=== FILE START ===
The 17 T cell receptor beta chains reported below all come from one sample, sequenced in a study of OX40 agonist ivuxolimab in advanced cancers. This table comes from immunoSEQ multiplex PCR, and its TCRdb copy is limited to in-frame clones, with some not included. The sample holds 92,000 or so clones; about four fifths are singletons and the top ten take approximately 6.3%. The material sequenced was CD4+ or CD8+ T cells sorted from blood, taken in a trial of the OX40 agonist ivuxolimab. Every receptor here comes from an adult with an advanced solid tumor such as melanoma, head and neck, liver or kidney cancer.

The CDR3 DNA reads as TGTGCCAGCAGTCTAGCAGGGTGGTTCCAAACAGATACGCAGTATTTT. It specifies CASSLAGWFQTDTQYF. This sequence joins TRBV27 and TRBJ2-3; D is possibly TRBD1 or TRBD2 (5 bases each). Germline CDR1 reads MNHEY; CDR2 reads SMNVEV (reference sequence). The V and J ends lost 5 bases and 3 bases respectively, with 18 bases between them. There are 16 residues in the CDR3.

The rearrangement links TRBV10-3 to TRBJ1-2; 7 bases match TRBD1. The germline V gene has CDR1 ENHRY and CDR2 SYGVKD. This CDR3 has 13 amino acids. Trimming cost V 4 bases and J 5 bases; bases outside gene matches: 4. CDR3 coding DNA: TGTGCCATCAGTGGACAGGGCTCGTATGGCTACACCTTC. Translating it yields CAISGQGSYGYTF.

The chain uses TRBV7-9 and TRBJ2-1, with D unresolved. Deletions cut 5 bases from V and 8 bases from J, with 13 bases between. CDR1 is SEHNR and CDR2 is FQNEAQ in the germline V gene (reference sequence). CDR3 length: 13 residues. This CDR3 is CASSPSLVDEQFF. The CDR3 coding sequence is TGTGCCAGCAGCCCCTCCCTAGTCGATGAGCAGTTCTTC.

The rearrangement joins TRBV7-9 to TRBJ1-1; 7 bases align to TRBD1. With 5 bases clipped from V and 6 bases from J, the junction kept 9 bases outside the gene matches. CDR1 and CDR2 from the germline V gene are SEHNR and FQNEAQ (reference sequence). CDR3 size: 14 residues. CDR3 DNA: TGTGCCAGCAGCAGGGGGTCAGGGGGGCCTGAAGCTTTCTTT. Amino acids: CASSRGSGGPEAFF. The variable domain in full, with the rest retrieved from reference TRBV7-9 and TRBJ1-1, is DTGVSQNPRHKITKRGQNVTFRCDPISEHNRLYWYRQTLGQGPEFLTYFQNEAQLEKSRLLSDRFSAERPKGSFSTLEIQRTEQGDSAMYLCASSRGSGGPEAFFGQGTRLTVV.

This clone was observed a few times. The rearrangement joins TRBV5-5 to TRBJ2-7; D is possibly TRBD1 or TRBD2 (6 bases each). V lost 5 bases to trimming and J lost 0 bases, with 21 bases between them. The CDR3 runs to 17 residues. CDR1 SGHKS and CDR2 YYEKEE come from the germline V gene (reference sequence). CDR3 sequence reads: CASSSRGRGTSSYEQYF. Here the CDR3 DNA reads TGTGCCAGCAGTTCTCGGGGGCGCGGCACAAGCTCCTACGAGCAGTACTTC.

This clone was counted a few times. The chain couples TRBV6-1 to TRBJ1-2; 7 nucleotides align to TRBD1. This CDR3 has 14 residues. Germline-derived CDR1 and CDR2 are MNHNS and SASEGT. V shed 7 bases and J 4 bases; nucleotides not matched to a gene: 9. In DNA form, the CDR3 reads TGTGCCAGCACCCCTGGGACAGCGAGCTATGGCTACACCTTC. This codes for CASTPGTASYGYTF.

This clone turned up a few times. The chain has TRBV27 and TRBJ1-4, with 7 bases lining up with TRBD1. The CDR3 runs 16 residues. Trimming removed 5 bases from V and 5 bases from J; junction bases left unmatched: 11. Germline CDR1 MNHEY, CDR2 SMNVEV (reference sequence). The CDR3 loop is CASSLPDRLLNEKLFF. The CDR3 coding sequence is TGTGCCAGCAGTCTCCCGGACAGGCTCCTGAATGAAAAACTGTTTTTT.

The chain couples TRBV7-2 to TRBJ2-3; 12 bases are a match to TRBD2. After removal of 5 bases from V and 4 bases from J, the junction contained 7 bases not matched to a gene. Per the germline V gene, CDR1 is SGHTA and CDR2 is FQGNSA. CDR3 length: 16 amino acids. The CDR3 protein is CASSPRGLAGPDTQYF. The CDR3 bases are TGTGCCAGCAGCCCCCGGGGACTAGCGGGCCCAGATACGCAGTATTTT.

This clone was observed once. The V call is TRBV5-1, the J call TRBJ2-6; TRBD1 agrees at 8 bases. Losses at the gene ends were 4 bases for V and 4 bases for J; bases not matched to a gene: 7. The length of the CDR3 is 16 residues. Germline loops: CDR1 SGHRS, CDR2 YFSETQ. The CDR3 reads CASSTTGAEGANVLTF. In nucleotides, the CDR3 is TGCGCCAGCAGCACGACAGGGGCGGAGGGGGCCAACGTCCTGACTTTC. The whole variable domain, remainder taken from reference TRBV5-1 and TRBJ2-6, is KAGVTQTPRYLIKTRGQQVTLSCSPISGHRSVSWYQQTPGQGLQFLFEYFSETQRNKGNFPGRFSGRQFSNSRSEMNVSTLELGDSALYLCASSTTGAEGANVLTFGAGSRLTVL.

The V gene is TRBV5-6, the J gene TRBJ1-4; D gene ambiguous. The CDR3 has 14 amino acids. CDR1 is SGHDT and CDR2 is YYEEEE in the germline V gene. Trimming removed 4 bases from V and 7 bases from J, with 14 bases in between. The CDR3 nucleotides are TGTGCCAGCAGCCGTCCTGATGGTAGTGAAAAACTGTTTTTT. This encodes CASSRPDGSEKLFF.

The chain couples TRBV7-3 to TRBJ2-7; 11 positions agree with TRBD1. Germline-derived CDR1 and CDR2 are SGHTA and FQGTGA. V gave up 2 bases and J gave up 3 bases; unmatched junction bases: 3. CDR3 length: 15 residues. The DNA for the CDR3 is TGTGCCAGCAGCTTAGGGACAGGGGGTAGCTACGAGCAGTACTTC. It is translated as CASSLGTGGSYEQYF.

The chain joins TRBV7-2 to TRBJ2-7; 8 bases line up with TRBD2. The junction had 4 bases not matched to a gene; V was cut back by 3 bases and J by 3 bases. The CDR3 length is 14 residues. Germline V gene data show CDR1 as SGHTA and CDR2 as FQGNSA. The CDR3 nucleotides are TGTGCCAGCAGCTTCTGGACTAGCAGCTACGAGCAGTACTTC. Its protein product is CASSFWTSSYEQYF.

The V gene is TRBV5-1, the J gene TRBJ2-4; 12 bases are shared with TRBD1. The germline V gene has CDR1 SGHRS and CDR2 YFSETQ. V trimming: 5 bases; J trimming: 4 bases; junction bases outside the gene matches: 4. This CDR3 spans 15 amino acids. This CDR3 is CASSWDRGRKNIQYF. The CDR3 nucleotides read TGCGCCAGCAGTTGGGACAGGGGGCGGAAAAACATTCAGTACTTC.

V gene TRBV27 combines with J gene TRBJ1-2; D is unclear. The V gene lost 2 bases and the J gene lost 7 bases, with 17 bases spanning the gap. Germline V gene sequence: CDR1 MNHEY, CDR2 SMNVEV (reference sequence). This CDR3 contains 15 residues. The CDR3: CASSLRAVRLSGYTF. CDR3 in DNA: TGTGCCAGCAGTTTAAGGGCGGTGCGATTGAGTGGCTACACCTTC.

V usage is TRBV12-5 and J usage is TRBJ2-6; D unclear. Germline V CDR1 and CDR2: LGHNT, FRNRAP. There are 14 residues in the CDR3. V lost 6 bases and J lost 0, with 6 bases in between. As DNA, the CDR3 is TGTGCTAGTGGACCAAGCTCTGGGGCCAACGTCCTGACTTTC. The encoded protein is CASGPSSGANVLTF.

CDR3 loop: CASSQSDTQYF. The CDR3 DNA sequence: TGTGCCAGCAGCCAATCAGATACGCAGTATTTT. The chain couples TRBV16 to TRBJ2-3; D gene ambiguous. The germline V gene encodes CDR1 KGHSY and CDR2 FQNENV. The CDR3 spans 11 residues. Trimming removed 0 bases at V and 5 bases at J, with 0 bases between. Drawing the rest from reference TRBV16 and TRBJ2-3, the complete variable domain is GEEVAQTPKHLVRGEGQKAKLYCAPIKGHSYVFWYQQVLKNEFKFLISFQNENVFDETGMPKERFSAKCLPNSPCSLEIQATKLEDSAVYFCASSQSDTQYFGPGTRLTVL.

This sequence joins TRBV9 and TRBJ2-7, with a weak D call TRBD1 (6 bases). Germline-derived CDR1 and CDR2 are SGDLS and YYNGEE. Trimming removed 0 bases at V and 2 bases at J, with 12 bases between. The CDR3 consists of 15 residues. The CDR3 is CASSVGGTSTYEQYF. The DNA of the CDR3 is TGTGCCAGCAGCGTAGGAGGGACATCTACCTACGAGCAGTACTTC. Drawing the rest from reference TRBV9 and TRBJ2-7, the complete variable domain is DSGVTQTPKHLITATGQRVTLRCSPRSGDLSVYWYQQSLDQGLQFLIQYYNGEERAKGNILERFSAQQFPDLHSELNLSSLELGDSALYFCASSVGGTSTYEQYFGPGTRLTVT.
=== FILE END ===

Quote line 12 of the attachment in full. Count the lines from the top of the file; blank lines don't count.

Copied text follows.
The chain couples TRBV7-3 to TRBJ2-7; 11 positions agree with TRBD1. Germline-derived CDR1 and CDR2 are SGHTA and FQGTGA. V gave up 2 bases and J gave up 3 bases; unmatched junction bases: 3. CDR3 length: 15 residues. The DNA for the CDR3 is TGTGCCAGCAGCTTAGGGACAGGGGGTAGCTACGAGCAGTACTTC. It is translated as CASSLGTGGSYEQYF.